Skip to ContentGo to accessibility pageKeyboard shortcuts menu
OpenStax Logo
Nutrition for Nurses

6.2 Nutrition and Chronic Neurological Illnesses

Nutrition for Nurses6.2 Nutrition and Chronic Neurological Illnesses

Learning Outcomes

By the end of this section, you should be able to:

  • 6.2.1 Discuss the impact of nutrition on neurological illness.
  • 6.2.2 Discuss the impact of nutrition on psychiatric illness.

Nutritional Requirement for Optimal Neurological Health

Although the development of neurologic conditions varies in process, there are several common threads in reduced cognition and other neurologic functions. Neurologic chronic conditions are associated with a variety of factors, such as increased oxidative stress, neuroinflammation, and a disruption in energy metabolism. Each of these factors can be influenced and modified by dietary intake.

The nurse should screen all clients with neurologic illness for malnutrition in conjunction with the health care team, using the tools described in Applying Clinical Judgment to Promote Nutrition for Neurological Wellness. This screening is especially important because clients with neurological conditions may have difficulty chewing or swallowing. Aphasia, apraxia, depression, or altered cognitive states may further challenge adequate intake. Key nutritional recommendations for preventing neurologic deterioration in neurodegenerative conditions are provided in this section.

The effect of specific diets (such as ketogenic and Mediterranean diet) among clients with neurologic conditions, such as epilepsy, traumatic and atraumatic brain injury, multiple sclerosis, autism, and various neurodegenerative conditions, such as Alzheimer’s disease, Parkinson’s disease, and amyotrophic lateral sclerosis (ALS), have been explored in various clinical trials and are described in this section. While the type of diet is important, it is fundamental that the nurse assess the client’s physical ability to eat. The nurse should assess the client’s current food intake, signs of fatigue, loss of movement, and evidence of dry mouth as these findings can make eating challenging. Meeting the nutritional requirements of clients who have difficulty swallowing (dysphagia) secondary to a stroke or other condition can be particularly challenging because these clients require additional diet modifications so that foods can be consumed safely to decrease the risk for choking or aspiration.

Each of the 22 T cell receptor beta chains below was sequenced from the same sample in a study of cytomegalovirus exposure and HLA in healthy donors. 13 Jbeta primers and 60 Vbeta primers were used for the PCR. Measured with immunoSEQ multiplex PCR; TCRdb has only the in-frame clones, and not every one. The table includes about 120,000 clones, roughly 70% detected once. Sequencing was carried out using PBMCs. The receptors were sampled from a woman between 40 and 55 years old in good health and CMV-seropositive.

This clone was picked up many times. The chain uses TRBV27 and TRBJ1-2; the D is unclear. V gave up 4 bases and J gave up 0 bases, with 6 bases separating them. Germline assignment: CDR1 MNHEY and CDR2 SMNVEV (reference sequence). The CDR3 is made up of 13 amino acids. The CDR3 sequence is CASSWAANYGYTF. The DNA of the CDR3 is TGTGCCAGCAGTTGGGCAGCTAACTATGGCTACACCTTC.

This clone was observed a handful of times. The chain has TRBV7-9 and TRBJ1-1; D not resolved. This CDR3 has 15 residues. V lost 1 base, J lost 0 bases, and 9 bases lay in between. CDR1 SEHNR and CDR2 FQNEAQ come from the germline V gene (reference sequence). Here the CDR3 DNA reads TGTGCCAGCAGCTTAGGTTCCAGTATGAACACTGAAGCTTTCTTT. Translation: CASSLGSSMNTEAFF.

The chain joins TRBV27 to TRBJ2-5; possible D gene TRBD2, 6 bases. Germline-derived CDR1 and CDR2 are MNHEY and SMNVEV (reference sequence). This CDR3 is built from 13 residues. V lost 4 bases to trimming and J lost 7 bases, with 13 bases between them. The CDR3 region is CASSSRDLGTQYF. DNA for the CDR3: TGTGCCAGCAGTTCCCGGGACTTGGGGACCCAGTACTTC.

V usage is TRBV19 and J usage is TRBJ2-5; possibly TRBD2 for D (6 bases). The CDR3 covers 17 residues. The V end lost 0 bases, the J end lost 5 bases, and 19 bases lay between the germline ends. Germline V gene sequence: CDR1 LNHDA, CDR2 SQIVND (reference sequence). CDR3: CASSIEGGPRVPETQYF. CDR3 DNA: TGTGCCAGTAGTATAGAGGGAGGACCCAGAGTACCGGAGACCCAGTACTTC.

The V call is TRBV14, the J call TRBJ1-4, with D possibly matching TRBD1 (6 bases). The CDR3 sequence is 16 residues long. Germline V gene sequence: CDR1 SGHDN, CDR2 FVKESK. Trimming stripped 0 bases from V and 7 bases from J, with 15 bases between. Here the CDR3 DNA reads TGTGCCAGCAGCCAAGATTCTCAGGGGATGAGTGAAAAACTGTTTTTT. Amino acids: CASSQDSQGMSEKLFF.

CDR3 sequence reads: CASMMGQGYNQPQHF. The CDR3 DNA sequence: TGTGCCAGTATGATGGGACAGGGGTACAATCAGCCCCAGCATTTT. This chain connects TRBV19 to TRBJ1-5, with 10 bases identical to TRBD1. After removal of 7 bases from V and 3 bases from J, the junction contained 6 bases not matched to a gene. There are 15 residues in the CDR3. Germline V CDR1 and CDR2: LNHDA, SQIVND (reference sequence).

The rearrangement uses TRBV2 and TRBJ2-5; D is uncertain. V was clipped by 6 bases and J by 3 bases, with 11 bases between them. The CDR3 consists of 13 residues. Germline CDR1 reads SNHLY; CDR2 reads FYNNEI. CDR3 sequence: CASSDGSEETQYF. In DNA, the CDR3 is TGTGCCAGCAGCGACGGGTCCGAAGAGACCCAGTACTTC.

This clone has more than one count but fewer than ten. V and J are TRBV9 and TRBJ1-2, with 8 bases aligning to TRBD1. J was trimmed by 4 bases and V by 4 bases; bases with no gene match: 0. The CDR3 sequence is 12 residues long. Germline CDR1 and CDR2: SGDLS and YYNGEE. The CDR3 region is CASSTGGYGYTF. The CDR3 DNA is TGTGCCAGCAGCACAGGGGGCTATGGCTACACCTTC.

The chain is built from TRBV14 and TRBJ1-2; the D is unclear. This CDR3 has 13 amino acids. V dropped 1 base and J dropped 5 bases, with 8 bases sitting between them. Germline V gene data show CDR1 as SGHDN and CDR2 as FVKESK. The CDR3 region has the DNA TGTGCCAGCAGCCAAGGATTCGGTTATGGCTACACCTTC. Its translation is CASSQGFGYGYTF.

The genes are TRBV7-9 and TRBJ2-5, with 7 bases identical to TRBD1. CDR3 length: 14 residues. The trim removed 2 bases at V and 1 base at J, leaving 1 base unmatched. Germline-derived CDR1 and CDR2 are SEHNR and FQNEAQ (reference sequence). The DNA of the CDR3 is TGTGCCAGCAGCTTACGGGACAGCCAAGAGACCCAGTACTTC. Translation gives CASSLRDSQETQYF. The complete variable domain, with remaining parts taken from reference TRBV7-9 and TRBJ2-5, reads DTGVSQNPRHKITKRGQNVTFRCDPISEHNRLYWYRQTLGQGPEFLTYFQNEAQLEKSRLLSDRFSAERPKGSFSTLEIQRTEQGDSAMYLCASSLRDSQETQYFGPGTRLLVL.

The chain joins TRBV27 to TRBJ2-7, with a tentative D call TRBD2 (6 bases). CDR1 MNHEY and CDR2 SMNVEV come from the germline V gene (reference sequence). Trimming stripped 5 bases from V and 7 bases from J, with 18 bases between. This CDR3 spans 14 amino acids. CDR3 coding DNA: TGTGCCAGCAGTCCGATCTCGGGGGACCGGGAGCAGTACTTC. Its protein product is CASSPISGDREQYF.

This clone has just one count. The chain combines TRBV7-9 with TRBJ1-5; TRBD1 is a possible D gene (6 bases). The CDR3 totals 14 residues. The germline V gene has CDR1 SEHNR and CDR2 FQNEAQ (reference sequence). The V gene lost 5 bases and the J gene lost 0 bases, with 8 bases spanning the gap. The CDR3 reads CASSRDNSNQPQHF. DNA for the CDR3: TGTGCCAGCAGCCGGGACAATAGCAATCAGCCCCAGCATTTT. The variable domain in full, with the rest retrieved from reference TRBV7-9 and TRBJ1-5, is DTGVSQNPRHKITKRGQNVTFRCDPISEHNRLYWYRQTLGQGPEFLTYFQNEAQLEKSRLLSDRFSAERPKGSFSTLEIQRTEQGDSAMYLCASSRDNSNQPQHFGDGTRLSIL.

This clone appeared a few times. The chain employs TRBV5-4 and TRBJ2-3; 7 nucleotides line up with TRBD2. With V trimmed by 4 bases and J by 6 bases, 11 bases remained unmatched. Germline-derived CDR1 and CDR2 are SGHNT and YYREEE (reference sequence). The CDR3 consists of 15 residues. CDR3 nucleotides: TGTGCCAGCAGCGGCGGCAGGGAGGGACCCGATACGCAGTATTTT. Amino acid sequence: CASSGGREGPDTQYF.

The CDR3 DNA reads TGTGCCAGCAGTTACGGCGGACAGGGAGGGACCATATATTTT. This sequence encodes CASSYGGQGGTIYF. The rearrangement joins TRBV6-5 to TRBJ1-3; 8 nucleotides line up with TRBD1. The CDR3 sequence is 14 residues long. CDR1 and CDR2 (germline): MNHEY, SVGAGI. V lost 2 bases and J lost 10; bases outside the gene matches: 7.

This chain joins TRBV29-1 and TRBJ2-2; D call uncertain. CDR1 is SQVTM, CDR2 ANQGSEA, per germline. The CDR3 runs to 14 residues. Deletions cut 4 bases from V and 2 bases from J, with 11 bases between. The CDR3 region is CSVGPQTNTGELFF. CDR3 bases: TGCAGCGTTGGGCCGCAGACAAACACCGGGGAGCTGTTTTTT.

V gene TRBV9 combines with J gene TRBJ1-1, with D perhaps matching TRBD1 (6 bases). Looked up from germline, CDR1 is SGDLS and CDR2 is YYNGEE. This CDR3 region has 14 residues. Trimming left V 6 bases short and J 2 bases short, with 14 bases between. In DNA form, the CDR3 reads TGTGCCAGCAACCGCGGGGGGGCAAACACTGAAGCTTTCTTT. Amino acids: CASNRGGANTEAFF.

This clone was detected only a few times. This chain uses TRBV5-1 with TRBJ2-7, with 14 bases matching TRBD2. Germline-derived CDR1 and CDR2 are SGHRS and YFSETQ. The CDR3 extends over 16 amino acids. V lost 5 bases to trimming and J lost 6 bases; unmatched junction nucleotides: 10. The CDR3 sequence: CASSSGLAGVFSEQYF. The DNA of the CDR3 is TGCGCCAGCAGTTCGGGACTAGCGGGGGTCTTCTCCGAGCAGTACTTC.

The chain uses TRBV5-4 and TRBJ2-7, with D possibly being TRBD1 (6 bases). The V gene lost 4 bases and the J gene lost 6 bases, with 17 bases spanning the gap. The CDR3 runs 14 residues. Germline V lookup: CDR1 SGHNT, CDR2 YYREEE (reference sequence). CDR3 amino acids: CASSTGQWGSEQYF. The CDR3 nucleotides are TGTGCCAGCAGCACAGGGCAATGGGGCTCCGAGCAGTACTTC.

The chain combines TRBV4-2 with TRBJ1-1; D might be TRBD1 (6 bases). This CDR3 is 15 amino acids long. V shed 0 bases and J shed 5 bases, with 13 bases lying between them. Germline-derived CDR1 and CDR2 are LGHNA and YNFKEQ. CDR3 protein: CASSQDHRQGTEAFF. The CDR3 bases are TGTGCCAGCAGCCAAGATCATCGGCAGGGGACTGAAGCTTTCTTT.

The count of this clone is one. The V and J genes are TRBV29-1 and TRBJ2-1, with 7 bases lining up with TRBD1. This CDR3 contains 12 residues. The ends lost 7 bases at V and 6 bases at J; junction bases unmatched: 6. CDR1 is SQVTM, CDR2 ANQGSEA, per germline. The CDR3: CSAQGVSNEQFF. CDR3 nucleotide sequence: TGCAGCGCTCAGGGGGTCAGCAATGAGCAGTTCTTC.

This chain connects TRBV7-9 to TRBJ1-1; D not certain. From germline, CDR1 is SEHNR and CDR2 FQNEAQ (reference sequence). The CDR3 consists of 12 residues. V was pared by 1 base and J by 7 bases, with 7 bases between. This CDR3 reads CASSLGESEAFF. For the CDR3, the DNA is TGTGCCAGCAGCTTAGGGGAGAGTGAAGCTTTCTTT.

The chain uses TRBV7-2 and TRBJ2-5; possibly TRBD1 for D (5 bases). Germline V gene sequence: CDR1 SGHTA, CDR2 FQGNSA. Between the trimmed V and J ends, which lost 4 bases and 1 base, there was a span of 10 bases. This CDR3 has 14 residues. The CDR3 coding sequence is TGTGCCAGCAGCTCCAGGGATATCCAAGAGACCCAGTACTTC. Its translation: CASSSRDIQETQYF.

Meeting the nutritional requirements of clients with a stroke can be challenging, given the potential for difficulty swallowing (dysphagia). Although the ideal diet for a client who has had a stroke is generally similar to a cardiac diet (low salt, low fat, high fiber), this may be challenging.

Ketogenic Diet

The ketogenic diet is high in fat and low in carbohydrates, and has been used to facilitate treatment for clients with drug-resistant epilepsy. The impact of the ketogenic diet, as well as variations like a modified Atkins diet or low glycemic diets is to promote the formation of ketone bodies. The brain uses ketones to generate energy, and this type of diet reduces the magnitude of glycolysis. Although the science is still somewhat unclear, it is thought that this generation of ketone bodies alters the metabolism of certain neurotransmitters and improves mitochondrial function in a fashion that reduces oxidative stress, improves mitochondrial function, and activates certain signaling pathways (Francis & Stevenson; Miller, et al., 2020).

The beneficial impact of ketogenic diets in clients with epilepsy is well known to be a reduction in seizures that have been previously intractable to drug therapy. In addition, the impact of a ketogenic diet in children with epilepsy often includes an improvement in cognitive function and a reduced rate of developmental delays, if initiated very early. However, the impact on cognition may be directly related to the diet or to a brain injury associated with uncontrolled seizures.